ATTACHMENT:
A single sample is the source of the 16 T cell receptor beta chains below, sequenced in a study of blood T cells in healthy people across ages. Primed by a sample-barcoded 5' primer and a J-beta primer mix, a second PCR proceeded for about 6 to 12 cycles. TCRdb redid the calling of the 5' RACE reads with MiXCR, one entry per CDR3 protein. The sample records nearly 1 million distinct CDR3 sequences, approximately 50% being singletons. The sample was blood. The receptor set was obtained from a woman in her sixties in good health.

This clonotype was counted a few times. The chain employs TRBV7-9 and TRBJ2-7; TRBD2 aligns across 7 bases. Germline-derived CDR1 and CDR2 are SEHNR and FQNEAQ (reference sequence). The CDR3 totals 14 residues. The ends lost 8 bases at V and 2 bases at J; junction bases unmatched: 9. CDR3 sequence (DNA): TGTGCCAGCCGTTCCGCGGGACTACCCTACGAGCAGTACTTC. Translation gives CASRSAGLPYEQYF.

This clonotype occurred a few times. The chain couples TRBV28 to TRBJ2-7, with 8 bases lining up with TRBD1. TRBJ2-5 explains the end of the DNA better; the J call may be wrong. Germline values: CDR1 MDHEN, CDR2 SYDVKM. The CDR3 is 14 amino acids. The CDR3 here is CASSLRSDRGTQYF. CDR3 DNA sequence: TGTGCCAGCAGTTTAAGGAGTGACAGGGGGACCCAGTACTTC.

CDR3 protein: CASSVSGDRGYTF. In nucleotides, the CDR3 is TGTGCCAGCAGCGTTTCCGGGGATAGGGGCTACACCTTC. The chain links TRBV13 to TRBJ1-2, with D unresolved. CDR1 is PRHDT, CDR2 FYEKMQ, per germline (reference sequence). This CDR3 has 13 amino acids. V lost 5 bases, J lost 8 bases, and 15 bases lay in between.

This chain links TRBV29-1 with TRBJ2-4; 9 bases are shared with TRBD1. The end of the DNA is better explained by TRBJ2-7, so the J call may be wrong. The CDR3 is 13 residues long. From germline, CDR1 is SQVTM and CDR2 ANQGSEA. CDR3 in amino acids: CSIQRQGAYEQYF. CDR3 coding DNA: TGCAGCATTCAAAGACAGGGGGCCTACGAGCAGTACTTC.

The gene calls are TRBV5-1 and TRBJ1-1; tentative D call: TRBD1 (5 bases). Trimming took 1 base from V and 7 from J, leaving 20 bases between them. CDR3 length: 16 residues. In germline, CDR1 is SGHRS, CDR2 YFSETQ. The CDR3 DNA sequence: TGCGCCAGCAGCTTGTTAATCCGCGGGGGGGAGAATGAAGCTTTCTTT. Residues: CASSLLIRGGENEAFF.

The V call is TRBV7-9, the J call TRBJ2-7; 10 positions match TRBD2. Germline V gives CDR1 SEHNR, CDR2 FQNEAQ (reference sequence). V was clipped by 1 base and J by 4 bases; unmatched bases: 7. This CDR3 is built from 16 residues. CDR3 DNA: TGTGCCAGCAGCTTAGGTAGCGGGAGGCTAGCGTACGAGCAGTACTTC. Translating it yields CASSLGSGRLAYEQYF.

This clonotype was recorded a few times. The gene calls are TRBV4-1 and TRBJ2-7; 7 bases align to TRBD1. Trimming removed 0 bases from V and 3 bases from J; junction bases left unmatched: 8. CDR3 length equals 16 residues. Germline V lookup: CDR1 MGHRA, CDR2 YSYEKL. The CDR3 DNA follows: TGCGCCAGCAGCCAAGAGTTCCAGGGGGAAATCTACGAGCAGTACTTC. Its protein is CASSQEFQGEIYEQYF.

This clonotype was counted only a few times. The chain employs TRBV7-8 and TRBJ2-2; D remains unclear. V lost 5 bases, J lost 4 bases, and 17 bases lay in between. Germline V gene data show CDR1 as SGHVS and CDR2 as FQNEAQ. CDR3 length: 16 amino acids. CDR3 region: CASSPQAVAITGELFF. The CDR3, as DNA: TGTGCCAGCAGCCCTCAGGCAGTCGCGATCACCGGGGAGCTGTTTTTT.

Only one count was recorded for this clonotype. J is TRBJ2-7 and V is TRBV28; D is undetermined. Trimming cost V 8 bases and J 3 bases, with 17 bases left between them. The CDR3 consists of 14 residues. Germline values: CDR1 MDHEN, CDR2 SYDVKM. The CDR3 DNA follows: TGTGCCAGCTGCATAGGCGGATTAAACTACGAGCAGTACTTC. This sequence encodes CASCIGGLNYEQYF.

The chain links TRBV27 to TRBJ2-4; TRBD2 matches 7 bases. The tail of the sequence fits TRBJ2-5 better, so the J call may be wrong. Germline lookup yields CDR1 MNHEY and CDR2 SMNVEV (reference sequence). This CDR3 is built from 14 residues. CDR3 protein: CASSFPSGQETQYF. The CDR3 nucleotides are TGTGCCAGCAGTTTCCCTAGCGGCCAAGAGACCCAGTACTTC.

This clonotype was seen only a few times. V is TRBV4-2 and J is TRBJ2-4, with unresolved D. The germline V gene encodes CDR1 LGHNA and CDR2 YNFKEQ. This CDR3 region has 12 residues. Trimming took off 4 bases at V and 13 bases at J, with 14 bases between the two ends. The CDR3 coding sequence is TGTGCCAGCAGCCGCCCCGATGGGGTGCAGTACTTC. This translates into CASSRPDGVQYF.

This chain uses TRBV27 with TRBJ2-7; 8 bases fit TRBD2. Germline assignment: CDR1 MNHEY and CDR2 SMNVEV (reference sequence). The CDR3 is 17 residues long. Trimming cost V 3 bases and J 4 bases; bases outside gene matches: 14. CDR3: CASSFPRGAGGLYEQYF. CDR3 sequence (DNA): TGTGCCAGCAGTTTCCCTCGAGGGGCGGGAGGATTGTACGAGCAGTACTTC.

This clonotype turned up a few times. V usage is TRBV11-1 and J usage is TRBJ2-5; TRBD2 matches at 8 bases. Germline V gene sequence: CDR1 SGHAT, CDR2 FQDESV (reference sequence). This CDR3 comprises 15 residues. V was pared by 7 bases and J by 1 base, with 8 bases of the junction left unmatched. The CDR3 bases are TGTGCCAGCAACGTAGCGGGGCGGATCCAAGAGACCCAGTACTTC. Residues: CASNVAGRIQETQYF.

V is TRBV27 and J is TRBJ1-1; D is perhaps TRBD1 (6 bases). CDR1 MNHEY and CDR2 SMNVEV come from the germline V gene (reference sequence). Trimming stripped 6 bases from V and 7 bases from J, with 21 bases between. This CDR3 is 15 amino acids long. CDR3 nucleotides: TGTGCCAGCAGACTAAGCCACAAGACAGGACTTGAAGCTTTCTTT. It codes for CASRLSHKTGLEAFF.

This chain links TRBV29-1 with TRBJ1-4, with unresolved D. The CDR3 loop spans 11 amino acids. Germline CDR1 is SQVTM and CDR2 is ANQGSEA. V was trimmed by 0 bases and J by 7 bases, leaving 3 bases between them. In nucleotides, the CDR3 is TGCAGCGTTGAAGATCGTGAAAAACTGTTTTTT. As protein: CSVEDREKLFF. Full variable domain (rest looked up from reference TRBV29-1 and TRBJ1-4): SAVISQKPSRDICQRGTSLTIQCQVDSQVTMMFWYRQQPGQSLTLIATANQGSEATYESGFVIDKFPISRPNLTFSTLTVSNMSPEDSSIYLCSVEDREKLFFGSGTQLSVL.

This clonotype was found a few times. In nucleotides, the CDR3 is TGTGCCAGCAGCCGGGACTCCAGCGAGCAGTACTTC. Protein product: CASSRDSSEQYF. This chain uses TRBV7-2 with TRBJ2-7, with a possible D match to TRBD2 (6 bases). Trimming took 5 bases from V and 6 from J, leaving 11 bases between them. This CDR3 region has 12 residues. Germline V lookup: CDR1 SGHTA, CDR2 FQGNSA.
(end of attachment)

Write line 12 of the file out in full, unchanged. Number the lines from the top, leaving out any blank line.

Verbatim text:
This clonotype was seen only a few times. V is TRBV4-2 and J is TRBJ2-4, with unresolved D. The germline V gene encodes CDR1 LGHNA and CDR2 YNFKEQ. This CDR3 region has 12 residues. Trimming took off 4 bases at V and 13 bases at J, with 14 bases between the two ends. The CDR3 coding sequence is TGTGCCAGCAGCCGCCCCGATGGGGTGCAGTACTTC. This translates into CASSRPDGVQYF.